Stewart Lewis says
PS Steve: I’m not sure your line “for every Leicester, there’s a Portsmouth” is quite right.
For every Leicester, as I see it, there are SEVERAL Portsmouths.
I know debates about Delia crop up fairly regularly. For my part I’m a huge fan and I think everything has been done with the very best intentions for the club above all else. Sure, the money will come to them afterwards but they have convinced me entirely that the long term future of the club is everything. That matters to them and it certainly matters to me. Any number of clubs have had investors who put money first and the club second, most all of them are in a much worse position than us. OTBC and thank you to Delia and Michael from me at least.
Keith B says
It really does matter that owners are very much fans of the club.
They may not always run it brilliantly – nor do third party billionaires necessarily – but once it’s out of the hands of genuine fans the chances are you’ll never get it back until the club hits rock bottom, like Portsmouth for example.
By the nature of the game the majority of clubs fail each year whoever owns them i.e. don’t win a league or cup, or get promoted, or even manage stay in their current division, which might be their more modest aim.
At least these days you can go to the AGM and ask your questions Steve, if you wish. If an outsider buys the club they will buy every share, including yours (once they hold over a certain level they can enforce that whether you like it or not).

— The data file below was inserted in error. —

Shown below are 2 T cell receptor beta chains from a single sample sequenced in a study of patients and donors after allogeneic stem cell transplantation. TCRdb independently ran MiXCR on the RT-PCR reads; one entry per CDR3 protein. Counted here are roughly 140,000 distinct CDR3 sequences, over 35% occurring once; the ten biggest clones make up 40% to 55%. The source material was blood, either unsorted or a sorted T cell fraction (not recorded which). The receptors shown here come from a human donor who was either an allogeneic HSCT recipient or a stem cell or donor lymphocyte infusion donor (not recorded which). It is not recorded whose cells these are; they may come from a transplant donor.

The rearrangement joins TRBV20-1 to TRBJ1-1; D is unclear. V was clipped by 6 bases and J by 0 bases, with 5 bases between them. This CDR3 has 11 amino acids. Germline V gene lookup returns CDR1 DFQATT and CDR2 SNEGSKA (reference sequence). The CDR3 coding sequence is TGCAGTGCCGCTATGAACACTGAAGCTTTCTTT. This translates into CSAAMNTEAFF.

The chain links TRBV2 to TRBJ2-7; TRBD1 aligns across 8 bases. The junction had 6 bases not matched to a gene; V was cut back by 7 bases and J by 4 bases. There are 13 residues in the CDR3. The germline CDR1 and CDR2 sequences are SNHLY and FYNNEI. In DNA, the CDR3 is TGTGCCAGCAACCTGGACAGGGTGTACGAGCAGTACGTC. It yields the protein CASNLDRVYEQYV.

Rock bottom is rapidly approaching gain. Smith took us there once before until,McNally baled her out. I guess some people just like to lose Every week. The club is a mess from top to bottom. Incompetent at every level. Never mind though, she’s got a nice yellow,scarf on.
I have no problem with our owners being fans. My problem with them is their total lack of football knowledge and amateur approach. AN is so out of his depth it is painful to watch but they let him blunder on, making the same mistakes week after week and wasting our best shot at promotion. Their sentiment is costing us big time. Would I like them to sell to some Chinese billionaire and become a super team? Of course. It is infinitely preferable to going down the Smiths Little Norwich route and becoming Ipswich mark 2.
A measure of how far our club has regressed in the last two seasons- Wilbraham looks a player who would be an asset in our team. When he was 3 years younger he couldn’t get near our first eleven.